Monthly Archives: November 2018

New Girl Scouts Dairy Patch Unveiled at Oregon Dairy Day Event

What do you get when you combine a fun and informative creamery tour with dairy farmers and princesses, and top it off with delicious cheese samples and ice cream? At the special Oregon Dairy Day event at Tillamook Creamery on October 20, you got 200 very excited Girl Scouts and family members. They were there to be among the first-ever to earn the new “Oregon Dairy” patch.

Girl Scouts of Oregon and Southwest Washington, in partnership with the Tillamook County Creamery Association and Oregon Dairy and Nutrition Council, designed this new patch program to educate girls about STEM concepts, farms and food production, and the Oregon dairy industry.

The patch program encourages Girl Scouts to learn through five hands-on steps: visit a dairy farm, discover how milk is transformed into dairy products, explore dairy nutrition, and learn about careers in the industry, from dairy farmer to food scientist to food marketer. The program concludes with a taste test.

Volunteers from the Tillamook staff, along with the Oregon Dairy Princess Ambassadors, hosted interactive stations at the Tillamook Creamery Farm Experience Center to help the Girl Scouts earn their patch.

The first station featured a visit with local dairy farmers, Taryn Martin and Logan Lancaster. They were available to answer any questions the Girl Scouts had regarding milking, cow care and farm practices. “I really enjoyed the event,” said Taryn Martin. “When I was finished for the day, I had met parents and Girl Scouts from all over Oregon and Washington and was impressed at how far some of them had traveled for the experience and education. It was so much fun to answer questions from both the parents and the scouts!”

Girl Scouts also visited a station focused on nutrition and balanced diets. Oregon Dairy Princess Ambassador First Alternate Megan Sprute explained how and why milk is a good source of calcium, nutrients, and vitamins.

To learn about different careers in the industry, the Girl Scouts conducted food science experiments, creating their very own yogurt flavor, complete with a variety of toppings (including edible glitter sprinkles)! They were also able to visit with a veterinarian to learn about cow care and a scientist to learn how to use a microscope to look for bacteria. The dairy scientist explained that all bad bacteria is kept out of milk.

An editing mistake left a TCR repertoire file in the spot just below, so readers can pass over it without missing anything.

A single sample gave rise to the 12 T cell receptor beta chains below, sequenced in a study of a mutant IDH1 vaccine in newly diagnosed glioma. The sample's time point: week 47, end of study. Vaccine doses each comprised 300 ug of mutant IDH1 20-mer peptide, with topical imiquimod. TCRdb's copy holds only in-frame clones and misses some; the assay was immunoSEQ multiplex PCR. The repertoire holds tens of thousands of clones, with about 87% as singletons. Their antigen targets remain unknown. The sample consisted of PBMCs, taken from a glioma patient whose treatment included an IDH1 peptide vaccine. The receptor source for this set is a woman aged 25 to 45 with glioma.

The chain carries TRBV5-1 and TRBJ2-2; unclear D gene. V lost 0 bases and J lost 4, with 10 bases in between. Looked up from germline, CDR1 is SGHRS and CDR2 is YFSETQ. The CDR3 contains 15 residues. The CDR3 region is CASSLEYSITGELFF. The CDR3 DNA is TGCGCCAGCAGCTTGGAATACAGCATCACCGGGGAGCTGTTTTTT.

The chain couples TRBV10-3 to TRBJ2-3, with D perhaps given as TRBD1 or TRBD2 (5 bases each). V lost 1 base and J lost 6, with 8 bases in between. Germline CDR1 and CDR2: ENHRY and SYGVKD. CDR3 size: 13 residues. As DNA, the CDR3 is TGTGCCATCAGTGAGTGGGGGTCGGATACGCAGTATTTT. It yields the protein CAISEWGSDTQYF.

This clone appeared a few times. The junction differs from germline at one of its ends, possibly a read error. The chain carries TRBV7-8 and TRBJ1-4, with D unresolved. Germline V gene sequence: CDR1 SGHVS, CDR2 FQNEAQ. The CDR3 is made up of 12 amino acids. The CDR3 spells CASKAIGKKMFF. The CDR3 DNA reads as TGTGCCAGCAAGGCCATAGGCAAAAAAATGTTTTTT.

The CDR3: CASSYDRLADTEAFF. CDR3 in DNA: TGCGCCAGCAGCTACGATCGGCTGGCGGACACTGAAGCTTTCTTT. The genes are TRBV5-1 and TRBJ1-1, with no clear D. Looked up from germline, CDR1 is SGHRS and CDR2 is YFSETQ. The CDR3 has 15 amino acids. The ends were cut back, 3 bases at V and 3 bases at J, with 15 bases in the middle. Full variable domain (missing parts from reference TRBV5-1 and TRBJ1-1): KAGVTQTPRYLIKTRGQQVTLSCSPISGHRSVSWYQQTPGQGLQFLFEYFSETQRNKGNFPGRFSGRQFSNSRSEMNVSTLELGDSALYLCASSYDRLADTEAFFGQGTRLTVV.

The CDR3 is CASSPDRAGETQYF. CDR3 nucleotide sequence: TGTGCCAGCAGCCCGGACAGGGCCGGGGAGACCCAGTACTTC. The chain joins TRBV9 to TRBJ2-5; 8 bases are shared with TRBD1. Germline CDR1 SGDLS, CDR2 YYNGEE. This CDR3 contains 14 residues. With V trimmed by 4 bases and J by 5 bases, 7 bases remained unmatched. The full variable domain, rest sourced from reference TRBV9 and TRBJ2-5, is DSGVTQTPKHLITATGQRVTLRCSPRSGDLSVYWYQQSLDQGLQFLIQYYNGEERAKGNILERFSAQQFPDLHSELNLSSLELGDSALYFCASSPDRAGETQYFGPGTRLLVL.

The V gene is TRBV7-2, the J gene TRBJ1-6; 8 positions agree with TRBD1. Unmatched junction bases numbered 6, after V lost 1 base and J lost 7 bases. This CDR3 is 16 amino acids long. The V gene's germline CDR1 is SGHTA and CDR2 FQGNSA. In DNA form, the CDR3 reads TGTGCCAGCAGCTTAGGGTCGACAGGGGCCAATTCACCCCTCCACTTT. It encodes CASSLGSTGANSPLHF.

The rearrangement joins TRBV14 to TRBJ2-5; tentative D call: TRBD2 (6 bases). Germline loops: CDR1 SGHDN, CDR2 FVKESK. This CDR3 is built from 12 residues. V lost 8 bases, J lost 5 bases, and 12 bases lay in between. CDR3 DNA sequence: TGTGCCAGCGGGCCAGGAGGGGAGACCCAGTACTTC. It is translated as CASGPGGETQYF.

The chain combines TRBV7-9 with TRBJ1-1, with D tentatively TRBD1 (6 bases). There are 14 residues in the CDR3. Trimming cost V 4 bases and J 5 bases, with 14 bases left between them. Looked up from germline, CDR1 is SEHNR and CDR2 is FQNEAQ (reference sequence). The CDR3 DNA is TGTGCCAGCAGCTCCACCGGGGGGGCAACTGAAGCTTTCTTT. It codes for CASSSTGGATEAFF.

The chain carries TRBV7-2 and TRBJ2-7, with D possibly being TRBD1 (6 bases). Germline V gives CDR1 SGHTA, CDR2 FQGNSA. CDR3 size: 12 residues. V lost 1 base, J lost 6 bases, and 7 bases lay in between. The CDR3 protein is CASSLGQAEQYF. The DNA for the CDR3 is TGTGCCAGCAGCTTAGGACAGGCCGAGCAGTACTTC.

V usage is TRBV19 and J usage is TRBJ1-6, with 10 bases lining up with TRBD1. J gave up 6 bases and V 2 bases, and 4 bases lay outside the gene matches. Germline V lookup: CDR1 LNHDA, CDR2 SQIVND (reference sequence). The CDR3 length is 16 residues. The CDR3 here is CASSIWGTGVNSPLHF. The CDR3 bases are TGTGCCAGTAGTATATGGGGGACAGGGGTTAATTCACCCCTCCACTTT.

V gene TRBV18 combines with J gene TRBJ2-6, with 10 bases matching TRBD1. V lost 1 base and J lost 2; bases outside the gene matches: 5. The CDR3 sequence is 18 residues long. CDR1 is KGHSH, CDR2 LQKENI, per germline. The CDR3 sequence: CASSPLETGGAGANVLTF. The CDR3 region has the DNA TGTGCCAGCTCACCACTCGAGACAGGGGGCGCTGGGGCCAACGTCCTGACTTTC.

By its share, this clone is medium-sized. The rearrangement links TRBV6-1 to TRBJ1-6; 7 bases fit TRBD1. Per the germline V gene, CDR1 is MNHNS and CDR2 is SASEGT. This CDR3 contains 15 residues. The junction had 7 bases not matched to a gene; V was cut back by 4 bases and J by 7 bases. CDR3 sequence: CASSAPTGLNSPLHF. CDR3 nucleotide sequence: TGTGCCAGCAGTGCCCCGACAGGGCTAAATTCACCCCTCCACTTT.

The Girl Scouts finished their patch requirements by taking a tour of the Tillamook Creamery, where they watched the milk turn into cheese and the employees prepare packages for shipment. And of course, they were able to taste test samples of delicious Tillamook cheese and ice cream.

“The Oregon Dairy Patch program is a great opportunity for girls to discover the local food chain. It encourages them to be curious about where their food comes from, and what it takes to get it from the farm to the factory to their table,” said Lisa Gilham-Luginbill, Program Manager for Girl Scouts of Oregon and Southwest Washington. “We hope they’ll learn something new along the way, and perhaps discover an interest or future career in the process.”

RELATED LINKS:
Girl Scouts Oregon Dairy Patch curriculum
Tillamook Creamery
Girl Scouts of Oregon and Southwest Washington
Kids Corner
Careers Page

Students Connect with School Nutrition Professionals (VIDEO)

When students from Armand Larive Middle School attended a Culinary Workshop in Umatilla, hosted by Oregon Department of Education and the Oregon Dairy and Nutrition Council, they saw their school nutrition professionals in action. This post debuts a great new video they created to share their experience.

The Culinary Workshop is one of six regional workshops offered to school nutrition professionals throughout Oregon to help improve child nutrition programs. “I want to make sure we have a variety of foods represented, because these folks help make the menus for schools,” said Chef and Registered Dietitian Garrett Berdan.

Many of the recipes used for this workshop are from Food Hero (www.foodhero.org) , an online resource with shopping hints, cooking tips and videos, to help Oregonians improve their health with affordable and healthy recipes.

While attending the workshop, Armand Larive Middle School students interviewed, taste-tested and even gave their feedback on the finished recipes to re-cap the day. This is one of many video projects they have done with video equipment provided through a Fuel Up to Play 60 Grant.

Fuel Up to Play 60 is a school nutrition and exercise program launched by the National Dairy Council and the NFL to improve health and encourage today’s youth to live healthier lives. Grants are available to qualified K-12 schools to jump start healthy changes in the school environment.

“The students worked really hard on editing this,” said Angie Treadwell, SNAP-Ed Program Coordinator. “There was lots of footage to sort through, and I think it was a really good experience for them in many ways, especially in gaining a deeper understanding of school food service.”

As one of the many examples showing how the experience is paying off, Armand Larive Middle School’s Ashley Treadwell received Honorable Mention in the National Scholastic Press Association Individual Award Contest for her video story titled “Cooking Class.”

RELATED LINKS: